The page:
Legal Updates

 Financial ServicesApril 15, 2020

Quick Guide: The CBI’s Regulatory Toolkit - Part 1

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Part 1: Directions

This is the first in a series of four short briefings which looks at some of the key powers which the Central Bank of Ireland (“CBI”) has at its disposal under the Central Bank (Supervision and Enforcement) Act 2013 (the “Act”). The powers in the Act apply to all types of regulated financial service providers, and in some cases also apply to “related undertakings” of such entities.

This briefing looks at the CBI’s power to issue directions, which is set out in Part 7 of the Act.

Who does the power apply to?

The CBI can give directions to a regulated financial service provider (“RFSP”) and to a related undertaking of a RFSP.

The definition of a RFSP includes a RFSP whose business is subject to regulation by another authority which performs functions in an EEA country which are comparable to the functions performed by the CBI.

The fact that the CBI can issue directions to a related undertaking of a RFSP, means that directions can be imposed on an RFSP’s parent or subsidiary, even if the company is not a RFSP itself.

What directions can be made?

The CBI can direct the RFSP/related undertaking to take various actions including the following:

  • to suspend the provision of any financial service for a period of up to 12 months;
  • to suspend the acquisition or disposal of any assets or liabilities for a period of up to 12 months;
  • to raise and maintain such capital or other financial resources as specified in the direction;
  • to modify its systems, controls or business practices; and
  • to comply with a condition or requirement imposed under financial services legislation.

The CBI can also require the firm to notify specific third parties of the directions which have been imposed on it.

Are there any pre-requisites to the use of the power?

The CBI can only impose a direction on a firm if at least one of the circumstances set out in section 45(2) of the Act apply. These include the following:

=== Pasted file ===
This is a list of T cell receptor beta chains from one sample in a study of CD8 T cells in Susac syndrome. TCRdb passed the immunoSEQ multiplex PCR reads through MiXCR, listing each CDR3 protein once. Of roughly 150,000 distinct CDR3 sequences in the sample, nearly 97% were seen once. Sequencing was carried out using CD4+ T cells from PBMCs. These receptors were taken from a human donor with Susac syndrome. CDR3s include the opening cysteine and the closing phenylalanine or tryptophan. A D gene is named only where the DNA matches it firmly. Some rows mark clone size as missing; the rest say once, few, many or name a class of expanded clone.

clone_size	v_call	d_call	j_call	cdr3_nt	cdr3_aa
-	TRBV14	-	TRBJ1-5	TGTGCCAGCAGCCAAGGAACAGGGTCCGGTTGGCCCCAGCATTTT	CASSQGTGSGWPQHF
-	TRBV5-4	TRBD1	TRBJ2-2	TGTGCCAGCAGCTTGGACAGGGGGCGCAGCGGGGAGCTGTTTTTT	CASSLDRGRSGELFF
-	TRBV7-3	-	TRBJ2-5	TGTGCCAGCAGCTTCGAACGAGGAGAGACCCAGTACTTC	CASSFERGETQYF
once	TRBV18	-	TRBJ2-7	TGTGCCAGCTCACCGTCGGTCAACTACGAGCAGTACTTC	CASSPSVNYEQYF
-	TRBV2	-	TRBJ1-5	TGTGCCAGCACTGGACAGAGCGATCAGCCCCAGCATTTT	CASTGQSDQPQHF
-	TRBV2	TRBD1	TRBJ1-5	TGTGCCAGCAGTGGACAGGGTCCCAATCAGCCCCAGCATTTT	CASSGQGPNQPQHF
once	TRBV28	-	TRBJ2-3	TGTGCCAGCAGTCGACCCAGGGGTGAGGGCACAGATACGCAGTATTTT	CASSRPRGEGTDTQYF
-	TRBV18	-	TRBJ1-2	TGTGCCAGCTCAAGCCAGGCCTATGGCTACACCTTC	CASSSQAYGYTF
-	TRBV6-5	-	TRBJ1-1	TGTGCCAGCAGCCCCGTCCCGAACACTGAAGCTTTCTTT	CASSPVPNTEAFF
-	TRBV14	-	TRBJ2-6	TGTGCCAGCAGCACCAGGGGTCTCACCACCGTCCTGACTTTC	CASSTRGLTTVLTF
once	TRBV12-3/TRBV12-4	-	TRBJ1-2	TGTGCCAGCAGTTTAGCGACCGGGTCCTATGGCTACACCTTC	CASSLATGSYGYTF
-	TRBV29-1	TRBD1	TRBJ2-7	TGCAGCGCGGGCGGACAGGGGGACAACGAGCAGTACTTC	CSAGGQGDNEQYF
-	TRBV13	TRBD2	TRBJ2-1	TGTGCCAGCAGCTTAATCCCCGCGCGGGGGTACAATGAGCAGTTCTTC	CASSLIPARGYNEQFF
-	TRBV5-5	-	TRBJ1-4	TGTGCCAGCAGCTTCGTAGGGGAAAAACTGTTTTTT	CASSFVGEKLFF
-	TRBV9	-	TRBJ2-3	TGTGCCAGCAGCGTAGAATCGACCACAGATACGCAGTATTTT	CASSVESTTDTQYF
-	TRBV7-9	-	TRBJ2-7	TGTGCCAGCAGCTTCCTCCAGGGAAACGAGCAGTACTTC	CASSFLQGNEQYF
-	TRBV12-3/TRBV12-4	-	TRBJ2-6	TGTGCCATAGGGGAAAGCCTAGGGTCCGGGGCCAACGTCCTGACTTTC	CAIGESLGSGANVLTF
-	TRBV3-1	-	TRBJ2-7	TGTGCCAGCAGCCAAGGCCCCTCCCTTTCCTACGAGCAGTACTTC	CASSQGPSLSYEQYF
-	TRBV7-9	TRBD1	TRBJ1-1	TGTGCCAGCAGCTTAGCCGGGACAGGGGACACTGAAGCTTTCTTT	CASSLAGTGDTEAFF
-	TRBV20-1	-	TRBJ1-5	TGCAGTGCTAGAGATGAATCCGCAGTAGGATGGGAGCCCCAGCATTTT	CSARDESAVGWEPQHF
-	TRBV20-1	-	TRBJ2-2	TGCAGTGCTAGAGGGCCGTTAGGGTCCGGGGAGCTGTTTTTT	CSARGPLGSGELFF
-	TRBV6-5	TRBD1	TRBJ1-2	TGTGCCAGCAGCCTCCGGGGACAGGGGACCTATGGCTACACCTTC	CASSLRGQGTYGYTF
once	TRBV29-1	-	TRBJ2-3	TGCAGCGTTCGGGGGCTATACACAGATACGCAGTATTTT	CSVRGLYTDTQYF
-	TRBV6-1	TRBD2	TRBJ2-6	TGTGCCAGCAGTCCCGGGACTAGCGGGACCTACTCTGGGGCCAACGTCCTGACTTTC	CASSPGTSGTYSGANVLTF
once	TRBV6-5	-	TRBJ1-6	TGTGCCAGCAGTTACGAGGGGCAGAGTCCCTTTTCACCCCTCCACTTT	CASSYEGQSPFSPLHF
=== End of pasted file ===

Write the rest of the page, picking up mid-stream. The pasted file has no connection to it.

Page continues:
• that the RFSP/related undertaking of the RFSP has become, or is likely to become unable, to meet its obligations to creditors or customers;
  • that the RFSP or related undertaking of the RFSP is not maintaining or is unlikely to be in a position to maintain adequate capital or other financial resources;
  • that the RFSP/related undertaking of the RFSP is conducting its business in a way which jeopardises or prejudices monies, securities or other investment instruments held or controlled by it on behalf of customers;and
  • that the RFSP/related undertaking is acting in a way which prejudices the rights and interests of customers.

Can you appeal the imposition of a direction?

Yes – depending on the type of direction imposed, an application can be made either to the High Court or to the Irish Financial Services Appeals Tribunal (“IFSAT”) to have the direction set aside. If the direction is of a type set out in section 45(3)(a) or 45(3)(b) of the Act then the application to have it set aside should be made to the High Court. An appeal against any directions imposed under section 45(3)(c)-(g) should be appealed to IFSAT. In general the directions which can be appealed to the High Court are those where the CBI is directing the firm to suspend taking a particular course of action for a period of up to 12 months.

It is also worth noting that the CBI may decide to publish a direction. The format of publication is not specified in the Act, rather it is stated that the direction can be published in such manner as the CBI considers appropriate.

Commentary

The power to issue a direction can only be used if the CBI is satisfied that one of the circumstances set out in section 45(2) of the Act apply to the firm. Therefore the power to issue a direction will generally only be used in the most serious of circumstances, for example where the CBI has concerns about a RFSP’s solvency, or perhaps where it has concerns about fraudulent activity at a firm.

DISCLAIMER: This document is for information purposes only and does not purport to represent legal advice. If you have any queries or would like further information relating to any of the above matters, please refer to the contacts above or your usual contact in Dillon Eustace.

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